What were the selection criteria for the events you’ve resurrected?

MP: The exhibition layout was built on a critical reading of the many exhibitions that were held regularly from the Sixties onwards. The themes were interpreted and brought together to form a poetic mise-en-scene with a synedochal logic. The aim is to encourage visitors to carry out a visual and oblique reading, without the need for a chronological exhibition of events promoted by the Salone. It’s not a historic exhibition in the classic sense. For example, it begins with the concept of the archive, a record of what has happened. The archive is rendering the memory of these years visible, but there are two symbolic pieces of furniture in the centre, separated by a large double mirror: a chest of drawers by the School of Giuseppe Maggiolini, one of the first Salone exhibitions, and another chest of drawers from the late Twenties by Gio Ponti. It is the beginning of a story, a subtle, reflective threshold between the great Italian craftsman and the awareness that in-dustry is built on savoir faire.

How many themes emerged?

MP: There are nine sections. The first is devoted to critical reflection on the changing languages of furniture, underscoring the two factors that led to the setting up of the trade fair. On one hand the existence of an established Italian industrial body and on the other the desire to capture and affirm an Italian identity through furniture design, the meaning of design and the critical spirit of the designer. A major exhibition, Mobili Italiani 1961/1991. Le Varie Età dei Linguaggi (Italian Furniture 1961/1991. Languages through the Various Ages) illustrated this theme very clearly, going back over the unrest that marked the first 30 years of the Salone, an intense period that spanned the economic boom and the limits on public consumerism. Another section is devoted to the great masters, a series of one man shows that demonstrate the ideational wealth of Italian and international design through a number of figures such as Ponti, Sottsass, Magistretti and Aalto, with no rhetorical intent or pretension to exhaustiveness. The theme of Italian identity, or genius loci and Made in Italy, draws on the exhibition held to mark the 40th anniversary of the Salone Internazionale del Mobile in 2001, in which design and fashion, symbols of Italian style and much more besides, were intertwined for the first time. Here a beehive contains original images from the documentary archives of the Salone and materials from the Design Museum.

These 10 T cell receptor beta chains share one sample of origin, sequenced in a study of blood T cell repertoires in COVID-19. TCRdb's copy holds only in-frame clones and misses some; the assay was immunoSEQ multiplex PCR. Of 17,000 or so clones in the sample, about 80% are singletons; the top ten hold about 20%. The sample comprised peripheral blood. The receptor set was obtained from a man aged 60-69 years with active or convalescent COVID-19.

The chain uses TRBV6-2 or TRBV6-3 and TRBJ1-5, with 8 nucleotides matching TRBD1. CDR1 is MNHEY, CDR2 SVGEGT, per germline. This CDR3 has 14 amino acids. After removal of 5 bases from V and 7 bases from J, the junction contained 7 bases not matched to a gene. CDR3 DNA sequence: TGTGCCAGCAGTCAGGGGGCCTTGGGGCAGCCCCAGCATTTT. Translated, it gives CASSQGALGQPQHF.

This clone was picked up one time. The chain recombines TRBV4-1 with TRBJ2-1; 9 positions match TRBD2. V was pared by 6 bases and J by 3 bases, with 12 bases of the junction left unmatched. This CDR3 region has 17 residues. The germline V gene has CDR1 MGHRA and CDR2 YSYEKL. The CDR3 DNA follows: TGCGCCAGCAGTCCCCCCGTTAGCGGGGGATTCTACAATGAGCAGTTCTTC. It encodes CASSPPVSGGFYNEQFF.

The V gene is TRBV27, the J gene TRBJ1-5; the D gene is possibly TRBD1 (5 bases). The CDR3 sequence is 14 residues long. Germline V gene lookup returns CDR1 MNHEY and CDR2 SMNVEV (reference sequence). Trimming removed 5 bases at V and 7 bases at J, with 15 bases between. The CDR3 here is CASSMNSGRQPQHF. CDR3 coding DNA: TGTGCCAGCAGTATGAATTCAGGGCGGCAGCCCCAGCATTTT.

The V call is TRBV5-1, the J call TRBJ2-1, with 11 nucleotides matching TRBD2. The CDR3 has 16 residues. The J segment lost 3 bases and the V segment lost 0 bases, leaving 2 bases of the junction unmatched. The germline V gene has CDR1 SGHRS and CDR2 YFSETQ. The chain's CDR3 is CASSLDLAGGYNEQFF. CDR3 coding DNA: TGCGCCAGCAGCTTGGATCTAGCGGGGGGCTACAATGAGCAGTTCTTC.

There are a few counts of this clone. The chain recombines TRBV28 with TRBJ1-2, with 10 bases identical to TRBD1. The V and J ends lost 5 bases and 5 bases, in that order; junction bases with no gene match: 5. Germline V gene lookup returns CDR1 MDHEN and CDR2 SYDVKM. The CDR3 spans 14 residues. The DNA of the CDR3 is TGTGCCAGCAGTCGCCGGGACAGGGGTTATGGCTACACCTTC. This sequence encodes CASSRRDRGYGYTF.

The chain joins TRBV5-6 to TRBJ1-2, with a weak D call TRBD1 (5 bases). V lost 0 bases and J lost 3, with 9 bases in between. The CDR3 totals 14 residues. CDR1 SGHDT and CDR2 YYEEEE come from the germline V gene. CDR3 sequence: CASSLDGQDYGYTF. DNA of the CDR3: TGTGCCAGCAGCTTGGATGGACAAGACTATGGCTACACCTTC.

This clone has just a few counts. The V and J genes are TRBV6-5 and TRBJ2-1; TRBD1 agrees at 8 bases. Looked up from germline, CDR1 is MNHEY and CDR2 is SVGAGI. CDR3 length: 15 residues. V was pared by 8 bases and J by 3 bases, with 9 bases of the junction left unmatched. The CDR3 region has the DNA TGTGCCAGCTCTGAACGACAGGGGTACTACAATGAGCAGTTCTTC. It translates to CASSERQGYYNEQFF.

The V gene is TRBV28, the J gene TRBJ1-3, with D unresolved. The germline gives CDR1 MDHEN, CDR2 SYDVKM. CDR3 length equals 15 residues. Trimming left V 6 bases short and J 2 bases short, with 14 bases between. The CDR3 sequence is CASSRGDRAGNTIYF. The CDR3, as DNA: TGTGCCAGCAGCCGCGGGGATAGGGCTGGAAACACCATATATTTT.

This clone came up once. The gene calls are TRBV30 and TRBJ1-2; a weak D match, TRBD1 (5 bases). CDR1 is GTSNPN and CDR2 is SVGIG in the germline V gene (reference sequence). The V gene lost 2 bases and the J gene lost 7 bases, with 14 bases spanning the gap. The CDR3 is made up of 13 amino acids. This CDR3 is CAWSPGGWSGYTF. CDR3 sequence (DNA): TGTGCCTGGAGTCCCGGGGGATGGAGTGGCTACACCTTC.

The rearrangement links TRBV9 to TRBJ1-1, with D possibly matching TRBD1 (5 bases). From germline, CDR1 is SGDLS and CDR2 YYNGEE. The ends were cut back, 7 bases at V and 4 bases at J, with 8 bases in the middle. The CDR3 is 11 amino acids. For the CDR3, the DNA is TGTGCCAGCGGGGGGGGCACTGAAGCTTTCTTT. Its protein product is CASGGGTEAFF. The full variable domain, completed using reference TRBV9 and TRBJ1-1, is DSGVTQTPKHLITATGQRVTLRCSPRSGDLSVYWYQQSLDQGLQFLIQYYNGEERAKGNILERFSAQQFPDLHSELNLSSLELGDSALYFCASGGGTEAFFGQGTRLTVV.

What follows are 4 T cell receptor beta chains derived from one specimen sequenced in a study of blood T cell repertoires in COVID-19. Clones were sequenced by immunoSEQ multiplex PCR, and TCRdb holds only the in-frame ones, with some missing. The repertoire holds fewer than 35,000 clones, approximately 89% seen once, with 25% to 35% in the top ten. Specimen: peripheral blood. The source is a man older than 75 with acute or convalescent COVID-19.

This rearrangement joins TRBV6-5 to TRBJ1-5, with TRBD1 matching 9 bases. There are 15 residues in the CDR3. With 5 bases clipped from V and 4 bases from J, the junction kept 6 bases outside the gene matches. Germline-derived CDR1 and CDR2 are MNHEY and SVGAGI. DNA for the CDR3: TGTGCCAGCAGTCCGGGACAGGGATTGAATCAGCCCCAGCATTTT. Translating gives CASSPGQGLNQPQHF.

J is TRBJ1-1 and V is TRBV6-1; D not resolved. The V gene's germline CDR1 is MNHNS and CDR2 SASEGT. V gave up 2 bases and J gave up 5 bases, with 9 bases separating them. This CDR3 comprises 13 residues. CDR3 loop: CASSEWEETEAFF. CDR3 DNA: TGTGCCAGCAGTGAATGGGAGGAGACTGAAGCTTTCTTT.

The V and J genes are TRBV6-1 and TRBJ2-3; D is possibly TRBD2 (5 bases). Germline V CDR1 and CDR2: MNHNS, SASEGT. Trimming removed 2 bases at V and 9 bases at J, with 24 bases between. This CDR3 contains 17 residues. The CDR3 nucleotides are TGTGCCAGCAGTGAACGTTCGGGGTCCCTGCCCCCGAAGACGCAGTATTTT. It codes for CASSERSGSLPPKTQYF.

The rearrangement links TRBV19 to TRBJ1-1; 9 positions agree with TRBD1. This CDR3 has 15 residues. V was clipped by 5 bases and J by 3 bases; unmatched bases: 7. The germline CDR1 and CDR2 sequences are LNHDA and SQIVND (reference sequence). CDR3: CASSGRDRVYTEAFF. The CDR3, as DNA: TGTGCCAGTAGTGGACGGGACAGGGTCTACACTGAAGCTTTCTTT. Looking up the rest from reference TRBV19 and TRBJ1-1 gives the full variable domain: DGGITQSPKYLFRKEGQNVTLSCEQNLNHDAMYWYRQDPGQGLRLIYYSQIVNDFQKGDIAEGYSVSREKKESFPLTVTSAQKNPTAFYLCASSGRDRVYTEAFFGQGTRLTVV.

Another powerful theme relates to the philosophies of home living, tackled by various exhibitions and media more closely associated with a historical and critical spirit or the pursuit of research and experimentation, theatre and dance for example, or the theme of food and its rituals, which has natural repercussions on the commercial rationale of the Salone. An unusual Last Supper will engage the public and facilitate their interpretation of this section. Then there’s the theme of ecolo-gy, or rather the constraints to production, represented by awnings carrying images of some of the installations and one of communication: advertising, the posters have been condensed into one sin-gle scenic object.


A cielo aperto, (s)punti di luce a Milano, 2005. Photo By Saverio Lombardi Vallauri – courtesy Salone del Mobile.Milano


cuorebosco. Luci suoni e alberi di nebbia dove è nata la città, 2011, Piazza San Fedele. Photo By Alessandro Russotti – courtesy Salone del Mobile.Milano


Dove vivono gli architetti, 2014, Salone del Mobile. Photo By Alessandro Russotti – courtesy Salone del Mobile.Milano


Favilla. Ogni luce una voce, 2015, Piazza San Fedele. Photo By  Alessandro Russotti – courtesy Salone del Mobile.Milano


librocielo. Voci e luci sull'abitare dov'era il cuore romano, 2012, Biblioteca Pinacoteca Accademia Ambrosiana.
Photo By Saverio Lombardi Vallauri – courtesy Salone del Mobile.Milano

Salone del mobile Salone del mobile
So, objects and photographic material, but also videos of performances and shows, films and the contributions of the great graphic artists and designers who’ve worked for the Salone. 60 years of history have engaged four generations of authors and members of the public. How has the manner of disseminating and portraying design changed over the years?